My panel of four tried Cirrus three ways -- straight from the freezer; in what passes for a “standard” martini these days now that the original gin component has been supplanted by vodka, and in a Cosmopolitan to see how the vodka would stand up to various cocktail flavorings.

Although the technical definition of vodka is a neutral grain spirit that is colorless, odorless and tasteless, any vodka aficionado knows that is not the case. The water, in particular, can impart as many taste aspects as the grain, potato or other matter used, and the filtration methods have much to do with the smoothness of the distillation.

Cirrus, syrupy cold from the freezer, exhibits a certain creaminess along with a hint of vanilla and a vague sweetness present in most multiply-filtered potato-based vodkas. For those who enjoy vodka cold and straight along with salty tidbits or strong cheeses, this is a drink that will hold its own.

In a martini, it worked well with my house brand vermouth, Noilly Pratt original French dry. I like the oak notes derived from the vermouth’s aging in wood, something that brings out the best in gins or vodkas. It certainly complemented the Cirrus, expanding the middle notes and finish while letting that signature creaminess come through.

However, we found the Cirrus wasted in the Cosmopolitan, with too many warring ingredients that tended to overshadow the nuances of the vodka. Better to use a lesser distillation for a drink that doesn’t require the finest vodka to be successful.

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Hot cocktails of the moment

Pay no attention that it's on the Wine Enthusiast online site. The well-regarded "spirtualist" Gary Regan is merely using that venue to tell readers about his survey of imaginative 2006 cocktails.

It's worth the time to read it. There are some very clever mixologists operating in numerous outposts across the nation.

Dart to AP, laurel to DISCUS

The Columbia Journalism Review, a respected magazine devoted to all aspects of journalism, has a longstanding column called "Darts & Laurels" in which it calls special attention to missteps or special achievements. In the current issue, CJR gives a stinging dart to the Associated Press, the world's largest news organization.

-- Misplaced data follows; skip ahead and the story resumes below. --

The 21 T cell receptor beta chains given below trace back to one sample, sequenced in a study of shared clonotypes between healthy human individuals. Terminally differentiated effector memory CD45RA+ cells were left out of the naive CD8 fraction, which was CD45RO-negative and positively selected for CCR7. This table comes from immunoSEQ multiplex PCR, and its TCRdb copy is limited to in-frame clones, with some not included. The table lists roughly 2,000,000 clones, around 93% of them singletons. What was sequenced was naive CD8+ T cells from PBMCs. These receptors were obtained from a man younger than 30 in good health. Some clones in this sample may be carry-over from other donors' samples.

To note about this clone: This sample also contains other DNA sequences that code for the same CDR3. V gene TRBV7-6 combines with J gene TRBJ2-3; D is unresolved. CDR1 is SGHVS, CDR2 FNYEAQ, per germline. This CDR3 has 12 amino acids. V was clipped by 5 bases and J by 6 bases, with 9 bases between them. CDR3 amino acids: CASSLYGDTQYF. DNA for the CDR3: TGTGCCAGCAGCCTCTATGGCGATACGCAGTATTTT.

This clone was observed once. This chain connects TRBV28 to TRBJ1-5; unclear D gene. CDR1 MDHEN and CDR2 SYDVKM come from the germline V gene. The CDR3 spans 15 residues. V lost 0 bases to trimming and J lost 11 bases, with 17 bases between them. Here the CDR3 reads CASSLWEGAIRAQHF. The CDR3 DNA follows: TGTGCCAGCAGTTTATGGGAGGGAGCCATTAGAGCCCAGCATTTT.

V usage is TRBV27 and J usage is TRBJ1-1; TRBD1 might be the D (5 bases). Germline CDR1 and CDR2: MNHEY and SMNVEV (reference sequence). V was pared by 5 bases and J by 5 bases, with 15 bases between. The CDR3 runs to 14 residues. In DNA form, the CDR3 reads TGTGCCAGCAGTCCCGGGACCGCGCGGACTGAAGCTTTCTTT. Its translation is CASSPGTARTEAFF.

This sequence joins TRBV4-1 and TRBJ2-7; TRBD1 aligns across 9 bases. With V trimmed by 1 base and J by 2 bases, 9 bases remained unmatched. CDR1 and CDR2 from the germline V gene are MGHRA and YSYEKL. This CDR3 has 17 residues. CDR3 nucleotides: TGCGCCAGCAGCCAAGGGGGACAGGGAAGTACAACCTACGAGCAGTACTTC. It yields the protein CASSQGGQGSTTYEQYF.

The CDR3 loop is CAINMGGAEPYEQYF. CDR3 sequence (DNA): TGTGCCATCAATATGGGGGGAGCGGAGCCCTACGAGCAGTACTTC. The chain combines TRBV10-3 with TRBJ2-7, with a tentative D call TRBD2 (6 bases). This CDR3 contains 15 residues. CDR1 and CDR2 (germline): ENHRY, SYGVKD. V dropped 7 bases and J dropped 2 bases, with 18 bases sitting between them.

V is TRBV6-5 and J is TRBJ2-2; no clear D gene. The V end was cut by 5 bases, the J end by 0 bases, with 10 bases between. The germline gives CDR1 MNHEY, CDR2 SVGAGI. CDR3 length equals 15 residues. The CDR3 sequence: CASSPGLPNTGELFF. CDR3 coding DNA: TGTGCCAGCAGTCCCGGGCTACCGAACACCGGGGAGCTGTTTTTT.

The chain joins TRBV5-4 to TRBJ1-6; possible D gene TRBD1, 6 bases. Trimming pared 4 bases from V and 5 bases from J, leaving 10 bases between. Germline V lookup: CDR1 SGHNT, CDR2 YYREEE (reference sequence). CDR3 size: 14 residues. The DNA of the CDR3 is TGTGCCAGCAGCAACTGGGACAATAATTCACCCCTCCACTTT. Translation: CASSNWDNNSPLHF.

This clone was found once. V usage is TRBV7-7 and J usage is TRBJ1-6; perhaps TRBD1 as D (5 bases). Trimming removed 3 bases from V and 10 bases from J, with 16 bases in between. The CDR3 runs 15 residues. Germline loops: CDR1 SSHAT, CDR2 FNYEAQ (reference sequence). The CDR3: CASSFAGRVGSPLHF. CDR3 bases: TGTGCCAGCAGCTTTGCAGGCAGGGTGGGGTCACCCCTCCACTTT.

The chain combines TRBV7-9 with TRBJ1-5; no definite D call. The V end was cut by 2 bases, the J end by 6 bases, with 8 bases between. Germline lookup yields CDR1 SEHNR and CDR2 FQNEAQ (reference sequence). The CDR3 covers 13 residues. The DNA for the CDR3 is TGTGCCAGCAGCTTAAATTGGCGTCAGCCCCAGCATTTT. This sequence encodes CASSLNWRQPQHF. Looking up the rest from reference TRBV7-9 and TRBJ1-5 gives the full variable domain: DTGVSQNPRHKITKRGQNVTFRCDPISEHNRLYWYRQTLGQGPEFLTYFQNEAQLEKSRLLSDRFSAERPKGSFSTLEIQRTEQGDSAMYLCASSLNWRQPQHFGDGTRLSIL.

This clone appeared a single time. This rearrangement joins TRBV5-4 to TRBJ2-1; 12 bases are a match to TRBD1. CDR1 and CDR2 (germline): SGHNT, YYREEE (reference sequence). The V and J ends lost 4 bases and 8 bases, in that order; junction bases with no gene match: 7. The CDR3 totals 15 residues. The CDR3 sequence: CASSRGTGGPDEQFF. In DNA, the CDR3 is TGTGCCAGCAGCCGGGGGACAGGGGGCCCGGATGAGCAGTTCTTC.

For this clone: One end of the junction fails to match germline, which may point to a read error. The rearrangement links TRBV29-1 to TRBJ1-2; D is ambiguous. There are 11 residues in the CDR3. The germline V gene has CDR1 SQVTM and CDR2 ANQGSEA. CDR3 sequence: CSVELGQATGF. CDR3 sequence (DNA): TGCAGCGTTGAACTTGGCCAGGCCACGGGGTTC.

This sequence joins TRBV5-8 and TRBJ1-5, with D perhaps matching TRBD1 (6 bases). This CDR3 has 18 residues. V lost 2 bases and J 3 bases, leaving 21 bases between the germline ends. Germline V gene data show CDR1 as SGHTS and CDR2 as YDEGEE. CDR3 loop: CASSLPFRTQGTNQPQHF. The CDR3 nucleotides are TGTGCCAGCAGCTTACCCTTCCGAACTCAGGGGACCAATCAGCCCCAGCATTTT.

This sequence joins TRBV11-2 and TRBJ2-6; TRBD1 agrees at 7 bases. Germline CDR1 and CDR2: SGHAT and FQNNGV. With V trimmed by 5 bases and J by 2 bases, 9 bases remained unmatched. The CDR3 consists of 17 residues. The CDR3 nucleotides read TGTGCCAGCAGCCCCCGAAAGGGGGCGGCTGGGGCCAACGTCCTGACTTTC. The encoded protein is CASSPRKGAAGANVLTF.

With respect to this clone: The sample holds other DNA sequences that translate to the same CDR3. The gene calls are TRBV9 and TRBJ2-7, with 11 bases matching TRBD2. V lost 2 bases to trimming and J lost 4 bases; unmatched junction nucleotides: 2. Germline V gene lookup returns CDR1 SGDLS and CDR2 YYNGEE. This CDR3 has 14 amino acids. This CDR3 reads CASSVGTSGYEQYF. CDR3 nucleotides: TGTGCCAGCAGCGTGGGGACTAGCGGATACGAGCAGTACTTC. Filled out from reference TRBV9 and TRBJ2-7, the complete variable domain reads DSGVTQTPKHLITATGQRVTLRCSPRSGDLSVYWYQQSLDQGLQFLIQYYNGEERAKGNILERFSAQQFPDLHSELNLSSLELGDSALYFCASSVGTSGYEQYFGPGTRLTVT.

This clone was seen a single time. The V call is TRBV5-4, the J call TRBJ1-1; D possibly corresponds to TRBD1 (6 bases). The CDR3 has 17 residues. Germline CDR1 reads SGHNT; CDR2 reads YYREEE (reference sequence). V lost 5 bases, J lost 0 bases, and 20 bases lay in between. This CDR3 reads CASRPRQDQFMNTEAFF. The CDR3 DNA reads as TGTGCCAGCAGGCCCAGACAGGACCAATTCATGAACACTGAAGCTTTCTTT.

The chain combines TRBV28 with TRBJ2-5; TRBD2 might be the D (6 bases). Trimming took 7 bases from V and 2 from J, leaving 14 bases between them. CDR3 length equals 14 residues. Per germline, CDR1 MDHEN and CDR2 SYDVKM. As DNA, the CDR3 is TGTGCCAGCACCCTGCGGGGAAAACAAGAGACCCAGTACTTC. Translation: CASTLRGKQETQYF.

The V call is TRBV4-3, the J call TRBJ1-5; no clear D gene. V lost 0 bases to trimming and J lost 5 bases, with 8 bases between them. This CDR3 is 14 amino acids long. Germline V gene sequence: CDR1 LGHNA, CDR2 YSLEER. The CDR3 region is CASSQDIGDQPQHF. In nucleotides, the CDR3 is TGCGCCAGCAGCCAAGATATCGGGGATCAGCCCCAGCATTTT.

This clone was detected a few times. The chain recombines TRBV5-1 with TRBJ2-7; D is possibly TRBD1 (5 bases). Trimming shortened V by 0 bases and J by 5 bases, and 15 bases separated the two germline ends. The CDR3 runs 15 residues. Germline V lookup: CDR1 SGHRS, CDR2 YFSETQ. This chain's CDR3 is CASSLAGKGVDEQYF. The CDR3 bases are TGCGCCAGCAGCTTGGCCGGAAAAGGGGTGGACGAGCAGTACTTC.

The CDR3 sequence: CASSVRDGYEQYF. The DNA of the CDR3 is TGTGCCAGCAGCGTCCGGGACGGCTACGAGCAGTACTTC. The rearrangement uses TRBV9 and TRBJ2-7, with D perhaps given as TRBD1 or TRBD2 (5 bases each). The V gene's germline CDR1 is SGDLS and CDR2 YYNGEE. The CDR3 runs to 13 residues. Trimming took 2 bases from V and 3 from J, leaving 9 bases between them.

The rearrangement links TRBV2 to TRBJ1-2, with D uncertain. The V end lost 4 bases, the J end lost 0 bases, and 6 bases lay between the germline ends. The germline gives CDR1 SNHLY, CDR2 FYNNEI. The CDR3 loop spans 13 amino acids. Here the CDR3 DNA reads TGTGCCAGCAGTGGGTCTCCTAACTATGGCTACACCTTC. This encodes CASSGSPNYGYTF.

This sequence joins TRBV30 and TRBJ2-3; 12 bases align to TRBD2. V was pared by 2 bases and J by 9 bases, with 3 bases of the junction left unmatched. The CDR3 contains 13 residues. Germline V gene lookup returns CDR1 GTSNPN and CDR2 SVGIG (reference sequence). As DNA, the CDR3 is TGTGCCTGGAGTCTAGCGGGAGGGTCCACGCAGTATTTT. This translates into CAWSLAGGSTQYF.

In the words of Gloria Cooper, CJR's deputy executive editor:

(A dart) to The Associated Press, for a delayed reaction due to impaired judgment.

When the American Medical Association released the heady findings of a survey that showed an appalling degree of excessive drinking and promiscuous sexual behavior on the part of an astonishing number of college women during their spring break, the AP could not resist, characterizing the survey as "all but confirming what goes on in those 'Girls Gone Wild' videos."' Nor could countless outlets the AP serves, from the morning news shows and the daily newspapers to the cable newscasts and those on the Web, most of which flashed and splashed the damned — and damning — statistics with an unmistakable leer.

The morning after, however, soon arrived. First came a devastating analysis of the survey’s grossly unscientific methods and deceptive claims — an analysis published on the Mystery Pollster blog and emphatically reinforced by the president of the American Association for Public Opinion Research; then came the AMA’s admission that the study had in fact been a “media advocacy tool.”

For its part, though, the AP seemed reluctant to lose the buzz. Indeed, in an e-mail to the AP pressing for a correction, Frank Coleman, senior vice president for the Distilled Spirits Council [of the U.S., or DISCUS], took strong exception to what he said had been the AP’s first response — namely, that “a correction would only spread the story further.” As it turned out, however, the AP did eventually take the needed step toward the recovery of accuracy — right after Coleman sent the AP a copy of a Howard Kurtz column in The Washington Post that poured light on the media’s sordid binge. Cheers!

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Not all that bubbles is champagne

OK, now they've gone and done it.

Not content with boasting that they invented vodka -- along with most other things enjoyed in the modern world -- the Russians have come up with the world's first sparkling vodka.

I speak not of some fizzy pseudo-spirits concoction like a "cooler" (ugh). Rather, O2 vodka from Ikon actually has oxygen bubbles injected into the smooth grain-based vodka.

To be perfectly accurate, however, it really wasn't Russians who came up with the new twist. That just made a catchy lead-in for this item. The old Russian brand is owned these days by International English Distillers and the patented bubbly version of the 80-proof beverage was developed in England by Philip Maitland.

The vodka, made mostly with wheat and a touch of malted barley, is distilled and filtered three times in 100-year-old copper pot stills. Creating the bubbly version was an 18-month process of trial and error.